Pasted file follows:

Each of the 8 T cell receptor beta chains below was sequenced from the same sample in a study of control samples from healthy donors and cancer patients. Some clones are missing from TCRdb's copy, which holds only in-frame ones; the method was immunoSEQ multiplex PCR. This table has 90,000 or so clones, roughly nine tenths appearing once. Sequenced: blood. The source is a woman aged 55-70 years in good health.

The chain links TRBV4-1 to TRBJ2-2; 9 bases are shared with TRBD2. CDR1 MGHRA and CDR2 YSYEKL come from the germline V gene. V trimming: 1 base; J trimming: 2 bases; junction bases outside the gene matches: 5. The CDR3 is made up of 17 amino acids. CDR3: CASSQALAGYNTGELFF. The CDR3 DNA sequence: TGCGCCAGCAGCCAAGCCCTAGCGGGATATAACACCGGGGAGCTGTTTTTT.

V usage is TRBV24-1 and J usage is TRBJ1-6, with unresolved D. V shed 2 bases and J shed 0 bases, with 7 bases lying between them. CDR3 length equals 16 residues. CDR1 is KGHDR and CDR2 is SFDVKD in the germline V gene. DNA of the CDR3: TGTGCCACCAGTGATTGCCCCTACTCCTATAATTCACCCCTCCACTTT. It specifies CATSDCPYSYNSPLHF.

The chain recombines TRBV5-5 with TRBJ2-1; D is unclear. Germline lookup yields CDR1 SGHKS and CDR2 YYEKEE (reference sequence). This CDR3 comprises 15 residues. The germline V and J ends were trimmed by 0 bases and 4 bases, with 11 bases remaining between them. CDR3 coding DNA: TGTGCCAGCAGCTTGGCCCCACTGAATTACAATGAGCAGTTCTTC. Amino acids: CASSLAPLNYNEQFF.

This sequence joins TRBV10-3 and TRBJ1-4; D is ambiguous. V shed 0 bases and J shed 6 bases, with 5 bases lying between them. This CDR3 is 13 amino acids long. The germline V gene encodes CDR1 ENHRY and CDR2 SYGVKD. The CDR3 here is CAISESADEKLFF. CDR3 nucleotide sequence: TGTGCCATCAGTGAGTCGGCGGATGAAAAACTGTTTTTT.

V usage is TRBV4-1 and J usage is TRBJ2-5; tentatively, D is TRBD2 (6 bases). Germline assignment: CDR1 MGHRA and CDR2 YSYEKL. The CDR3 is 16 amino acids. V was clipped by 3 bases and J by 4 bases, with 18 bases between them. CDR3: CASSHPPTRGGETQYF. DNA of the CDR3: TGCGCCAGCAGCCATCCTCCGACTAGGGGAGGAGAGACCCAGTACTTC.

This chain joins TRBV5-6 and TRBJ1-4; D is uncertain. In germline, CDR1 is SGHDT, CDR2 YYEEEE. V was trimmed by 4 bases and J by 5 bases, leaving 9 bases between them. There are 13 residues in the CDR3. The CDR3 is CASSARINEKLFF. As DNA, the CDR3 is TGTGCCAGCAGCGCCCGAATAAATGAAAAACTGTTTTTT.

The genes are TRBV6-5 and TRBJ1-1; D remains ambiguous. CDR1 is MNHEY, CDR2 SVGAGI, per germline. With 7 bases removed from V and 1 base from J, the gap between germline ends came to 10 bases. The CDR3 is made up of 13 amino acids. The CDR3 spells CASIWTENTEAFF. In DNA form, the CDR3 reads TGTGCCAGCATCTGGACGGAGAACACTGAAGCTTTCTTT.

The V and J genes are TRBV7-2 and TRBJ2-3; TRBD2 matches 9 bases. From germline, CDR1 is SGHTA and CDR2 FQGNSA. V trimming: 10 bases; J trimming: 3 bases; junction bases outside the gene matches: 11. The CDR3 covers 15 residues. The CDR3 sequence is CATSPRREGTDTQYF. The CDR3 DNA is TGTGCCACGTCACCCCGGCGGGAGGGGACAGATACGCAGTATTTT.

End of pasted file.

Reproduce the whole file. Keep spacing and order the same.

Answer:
Each of the 8 T cell receptor beta chains below was sequenced from the same sample in a study of control samples from healthy donors and cancer patients. Some clones are missing from TCRdb's copy, which holds only in-frame ones; the method was immunoSEQ multiplex PCR. This table has 90,000 or so clones, roughly nine tenths appearing once. Sequenced: blood. The source is a woman aged 55-70 years in good health.

The chain links TRBV4-1 to TRBJ2-2; 9 bases are shared with TRBD2. CDR1 MGHRA and CDR2 YSYEKL come from the germline V gene. V trimming: 1 base; J trimming: 2 bases; junction bases outside the gene matches: 5. The CDR3 is made up of 17 amino acids. CDR3: CASSQALAGYNTGELFF. The CDR3 DNA sequence: TGCGCCAGCAGCCAAGCCCTAGCGGGATATAACACCGGGGAGCTGTTTTTT.

V usage is TRBV24-1 and J usage is TRBJ1-6, with unresolved D. V shed 2 bases and J shed 0 bases, with 7 bases lying between them. CDR3 length equals 16 residues. CDR1 is KGHDR and CDR2 is SFDVKD in the germline V gene. DNA of the CDR3: TGTGCCACCAGTGATTGCCCCTACTCCTATAATTCACCCCTCCACTTT. It specifies CATSDCPYSYNSPLHF.

The chain recombines TRBV5-5 with TRBJ2-1; D is unclear. Germline lookup yields CDR1 SGHKS and CDR2 YYEKEE (reference sequence). This CDR3 comprises 15 residues. The germline V and J ends were trimmed by 0 bases and 4 bases, with 11 bases remaining between them. CDR3 coding DNA: TGTGCCAGCAGCTTGGCCCCACTGAATTACAATGAGCAGTTCTTC. Amino acids: CASSLAPLNYNEQFF.

This sequence joins TRBV10-3 and TRBJ1-4; D is ambiguous. V shed 0 bases and J shed 6 bases, with 5 bases lying between them. This CDR3 is 13 amino acids long. The germline V gene encodes CDR1 ENHRY and CDR2 SYGVKD. The CDR3 here is CAISESADEKLFF. CDR3 nucleotide sequence: TGTGCCATCAGTGAGTCGGCGGATGAAAAACTGTTTTTT.

V usage is TRBV4-1 and J usage is TRBJ2-5; tentatively, D is TRBD2 (6 bases). Germline assignment: CDR1 MGHRA and CDR2 YSYEKL. The CDR3 is 16 amino acids. V was clipped by 3 bases and J by 4 bases, with 18 bases between them. CDR3: CASSHPPTRGGETQYF. DNA of the CDR3: TGCGCCAGCAGCCATCCTCCGACTAGGGGAGGAGAGACCCAGTACTTC.

This chain joins TRBV5-6 and TRBJ1-4; D is uncertain. In germline, CDR1 is SGHDT, CDR2 YYEEEE. V was trimmed by 4 bases and J by 5 bases, leaving 9 bases between them. There are 13 residues in the CDR3. The CDR3 is CASSARINEKLFF. As DNA, the CDR3 is TGTGCCAGCAGCGCCCGAATAAATGAAAAACTGTTTTTT.

The genes are TRBV6-5 and TRBJ1-1; D remains ambiguous. CDR1 is MNHEY, CDR2 SVGAGI, per germline. With 7 bases removed from V and 1 base from J, the gap between germline ends came to 10 bases. The CDR3 is made up of 13 amino acids. The CDR3 spells CASIWTENTEAFF. In DNA form, the CDR3 reads TGTGCCAGCATCTGGACGGAGAACACTGAAGCTTTCTTT.

The V and J genes are TRBV7-2 and TRBJ2-3; TRBD2 matches 9 bases. From germline, CDR1 is SGHTA and CDR2 FQGNSA. V trimming: 10 bases; J trimming: 3 bases; junction bases outside the gene matches: 11. The CDR3 covers 15 residues. The CDR3 sequence is CATSPRREGTDTQYF. The CDR3 DNA is TGTGCCACGTCACCCCGGCGGGAGGGGACAGATACGCAGTATTTT.